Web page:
Discussion in 'Science' started by Fortigurn, Oct 9, 2008.
Yeah I know it was a joke, I was just explaining why. No big deal.
Do you have any particular issues with commercial airline flights?
Yeah, let's start with the fact that they're something like 25,000 feet up.
Can't a shrink help with that?
The engineering and physical principles behind their operation is quite sound.
Love the concept behind the ekranoplan
Incidentally, I thoroughly recommend 14,000ft up with nothing around you. Terminal velocity FTW
It's not a phobia, I just don't like being in the position of having absolutely no alternative to plummeting to my death if anything goes wrong.
Correct. My concern isn't based on any doubt of the relevant engineering and physical principles. One of my brothers worked on aircraft for Ansett for years, and he told me the most amazing things about what commercial aircraft are actually capable of (the stuff he told me about wing bending is something I wish I didn't know, however). I will admit to irrational thoughts of concern while doing New York to Hong Kong (16 hours). After the 14 hour mark I started to entertain serious skepticism that this ridiculous machine could actually stay in the air for almost an entire day. It seemed literally incredible.
Some body in Tassie years ago tried to make a small ground effect craft and even built the airframe/body and tested it by dragging it behind a boat and it was airbourne at 25-30 knots. Shame they didnt think about enough engine power to get the craft airbourne on its own. Went bust and sold the airframe to a German company.
a rogue wave wouldn't be too kind to one of these things at 700++km/h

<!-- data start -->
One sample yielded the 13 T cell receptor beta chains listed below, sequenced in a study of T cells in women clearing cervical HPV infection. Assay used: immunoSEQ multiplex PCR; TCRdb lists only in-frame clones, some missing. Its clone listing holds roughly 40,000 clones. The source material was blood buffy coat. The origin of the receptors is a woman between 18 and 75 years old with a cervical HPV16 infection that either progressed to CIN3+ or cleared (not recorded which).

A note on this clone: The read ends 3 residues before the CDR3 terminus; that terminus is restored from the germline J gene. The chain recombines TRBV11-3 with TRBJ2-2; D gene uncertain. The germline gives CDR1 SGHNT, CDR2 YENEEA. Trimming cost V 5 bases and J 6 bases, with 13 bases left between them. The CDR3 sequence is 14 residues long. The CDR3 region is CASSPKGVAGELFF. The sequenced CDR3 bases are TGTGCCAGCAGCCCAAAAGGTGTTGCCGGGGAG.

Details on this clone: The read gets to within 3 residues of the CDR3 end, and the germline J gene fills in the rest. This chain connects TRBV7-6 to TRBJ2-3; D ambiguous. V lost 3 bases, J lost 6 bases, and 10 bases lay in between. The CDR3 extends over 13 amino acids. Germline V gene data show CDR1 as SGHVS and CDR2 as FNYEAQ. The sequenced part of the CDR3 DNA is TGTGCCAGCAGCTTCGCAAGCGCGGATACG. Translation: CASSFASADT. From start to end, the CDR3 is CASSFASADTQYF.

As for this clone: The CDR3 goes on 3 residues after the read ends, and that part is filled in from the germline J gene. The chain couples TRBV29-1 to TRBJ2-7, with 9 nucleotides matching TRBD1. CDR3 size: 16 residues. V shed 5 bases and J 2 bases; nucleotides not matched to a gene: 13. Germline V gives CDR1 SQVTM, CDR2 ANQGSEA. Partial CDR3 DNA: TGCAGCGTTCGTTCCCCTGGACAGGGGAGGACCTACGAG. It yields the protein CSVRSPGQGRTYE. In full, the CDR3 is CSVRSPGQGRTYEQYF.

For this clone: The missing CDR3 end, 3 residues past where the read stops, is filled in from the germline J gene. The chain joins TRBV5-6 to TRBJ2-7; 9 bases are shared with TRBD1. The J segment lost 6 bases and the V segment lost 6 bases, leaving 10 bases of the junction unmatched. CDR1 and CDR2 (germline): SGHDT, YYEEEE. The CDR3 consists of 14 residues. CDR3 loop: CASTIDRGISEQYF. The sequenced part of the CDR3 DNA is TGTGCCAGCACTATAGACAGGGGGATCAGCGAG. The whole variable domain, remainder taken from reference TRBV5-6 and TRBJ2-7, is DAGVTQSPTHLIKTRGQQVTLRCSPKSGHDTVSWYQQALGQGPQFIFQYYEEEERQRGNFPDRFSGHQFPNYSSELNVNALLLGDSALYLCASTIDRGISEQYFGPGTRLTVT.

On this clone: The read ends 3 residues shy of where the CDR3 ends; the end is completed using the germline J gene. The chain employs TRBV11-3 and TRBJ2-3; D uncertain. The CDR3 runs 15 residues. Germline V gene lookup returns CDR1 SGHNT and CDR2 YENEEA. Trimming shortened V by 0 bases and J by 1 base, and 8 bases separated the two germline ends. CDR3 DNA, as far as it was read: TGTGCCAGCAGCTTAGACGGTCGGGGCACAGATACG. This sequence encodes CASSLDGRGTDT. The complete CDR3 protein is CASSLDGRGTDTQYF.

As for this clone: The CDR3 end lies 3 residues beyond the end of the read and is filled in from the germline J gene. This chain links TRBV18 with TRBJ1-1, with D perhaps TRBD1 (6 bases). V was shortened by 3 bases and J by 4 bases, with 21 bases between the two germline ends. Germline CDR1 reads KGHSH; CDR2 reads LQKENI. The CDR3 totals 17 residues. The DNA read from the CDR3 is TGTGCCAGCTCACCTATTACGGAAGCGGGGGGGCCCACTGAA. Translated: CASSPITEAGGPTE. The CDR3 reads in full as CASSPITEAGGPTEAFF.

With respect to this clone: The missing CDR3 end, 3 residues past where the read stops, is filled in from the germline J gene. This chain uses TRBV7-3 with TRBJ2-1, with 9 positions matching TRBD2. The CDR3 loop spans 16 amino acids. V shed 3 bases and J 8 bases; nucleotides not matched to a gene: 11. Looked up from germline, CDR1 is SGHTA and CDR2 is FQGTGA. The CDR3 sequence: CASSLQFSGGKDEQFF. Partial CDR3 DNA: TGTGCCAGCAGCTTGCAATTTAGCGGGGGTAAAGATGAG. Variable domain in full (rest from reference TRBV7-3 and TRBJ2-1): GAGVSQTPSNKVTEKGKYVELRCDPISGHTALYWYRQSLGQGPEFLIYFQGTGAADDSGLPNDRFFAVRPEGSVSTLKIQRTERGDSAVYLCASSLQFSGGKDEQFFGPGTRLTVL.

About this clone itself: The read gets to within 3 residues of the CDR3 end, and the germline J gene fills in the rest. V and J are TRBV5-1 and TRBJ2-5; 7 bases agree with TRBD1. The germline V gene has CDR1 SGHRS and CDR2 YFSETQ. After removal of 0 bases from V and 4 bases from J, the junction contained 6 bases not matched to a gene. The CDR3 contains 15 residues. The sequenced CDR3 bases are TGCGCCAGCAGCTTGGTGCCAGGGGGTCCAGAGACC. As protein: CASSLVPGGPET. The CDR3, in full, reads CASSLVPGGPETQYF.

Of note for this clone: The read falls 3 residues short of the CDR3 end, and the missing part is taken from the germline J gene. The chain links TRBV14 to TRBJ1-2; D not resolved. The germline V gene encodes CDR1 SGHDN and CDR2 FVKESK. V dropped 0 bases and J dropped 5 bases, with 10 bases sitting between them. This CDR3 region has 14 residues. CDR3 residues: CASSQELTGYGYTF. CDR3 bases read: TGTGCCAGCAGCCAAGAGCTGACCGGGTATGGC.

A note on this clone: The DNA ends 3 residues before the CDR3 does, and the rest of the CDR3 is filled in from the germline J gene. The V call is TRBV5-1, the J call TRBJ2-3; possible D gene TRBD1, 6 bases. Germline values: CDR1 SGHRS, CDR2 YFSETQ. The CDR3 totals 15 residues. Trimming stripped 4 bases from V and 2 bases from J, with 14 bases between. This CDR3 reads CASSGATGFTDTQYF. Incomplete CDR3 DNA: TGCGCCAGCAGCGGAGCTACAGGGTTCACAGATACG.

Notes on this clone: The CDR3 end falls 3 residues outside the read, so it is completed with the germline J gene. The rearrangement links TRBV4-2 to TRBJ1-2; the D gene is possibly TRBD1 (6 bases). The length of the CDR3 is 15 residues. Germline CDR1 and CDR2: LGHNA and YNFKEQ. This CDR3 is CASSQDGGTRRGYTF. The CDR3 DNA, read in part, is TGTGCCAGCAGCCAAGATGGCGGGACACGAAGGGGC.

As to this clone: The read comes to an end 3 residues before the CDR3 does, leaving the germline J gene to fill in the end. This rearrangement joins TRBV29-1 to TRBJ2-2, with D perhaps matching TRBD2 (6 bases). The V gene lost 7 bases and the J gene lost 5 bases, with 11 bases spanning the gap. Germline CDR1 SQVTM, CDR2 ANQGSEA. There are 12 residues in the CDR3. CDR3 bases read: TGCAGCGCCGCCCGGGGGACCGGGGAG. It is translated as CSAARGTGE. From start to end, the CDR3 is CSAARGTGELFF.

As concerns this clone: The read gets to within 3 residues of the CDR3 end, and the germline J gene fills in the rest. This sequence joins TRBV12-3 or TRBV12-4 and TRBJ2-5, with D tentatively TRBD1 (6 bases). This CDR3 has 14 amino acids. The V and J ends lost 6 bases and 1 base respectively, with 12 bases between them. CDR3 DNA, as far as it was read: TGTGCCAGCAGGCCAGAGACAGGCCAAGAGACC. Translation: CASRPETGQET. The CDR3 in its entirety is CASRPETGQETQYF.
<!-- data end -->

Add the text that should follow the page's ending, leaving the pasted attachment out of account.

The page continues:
Yeah, you'd have to be sort of on the lookout for that kind of thing.
They look pretty funky actually. So what routes would this thing take? Shipping lanes?
So that's your story, you caught a flight to Taiwan and got scared never to return as the flight was too high?
Joking. Idea looks cool but aeroplanes are cheap to run with the amount of people they can fly and I'm fairly sure are more efficient due to the number of passengers as well.
Basically there are safer and more practical options already available so the idea isn't likely to ever take off.
Also can I recommend you see the doctor some valium or its equivalent when flying? One of my mates has a similar flight phobia and a couple of these fixes him up completely so he can fly with no issue. As long as you aren't flying regularly it shouldn't be an issue.
The factor I'm not seeing mentioned here is air-density. Over a short distance WIG craft may occasionally be appropriate, but as far as replacing planes, over distance you're not going to beat the fact that it's a hell of a lot cheaper to push through air that's <~1/3 as dense as at sea level.
By that reasoning, all freight should go by plane. It's much cheaper to push a plane through air at ~30,000ft than pushing a container ship through water.
The ekranoplan has an advantage over normal planes in that it can carry a relatively large amount of cargo. The Boeing Pelican was meant to handle 1300 tons, while the largest plane so far (Antonov AN-225) can only manage 250 tons.
Don't forget about gravity though! You are constantly fighting a force that is trying to pull you down. Whilst the air is 1/3 as dense, you are have an extra force to worry about.
Ekranoplans fit in quite nicely between ships and planes.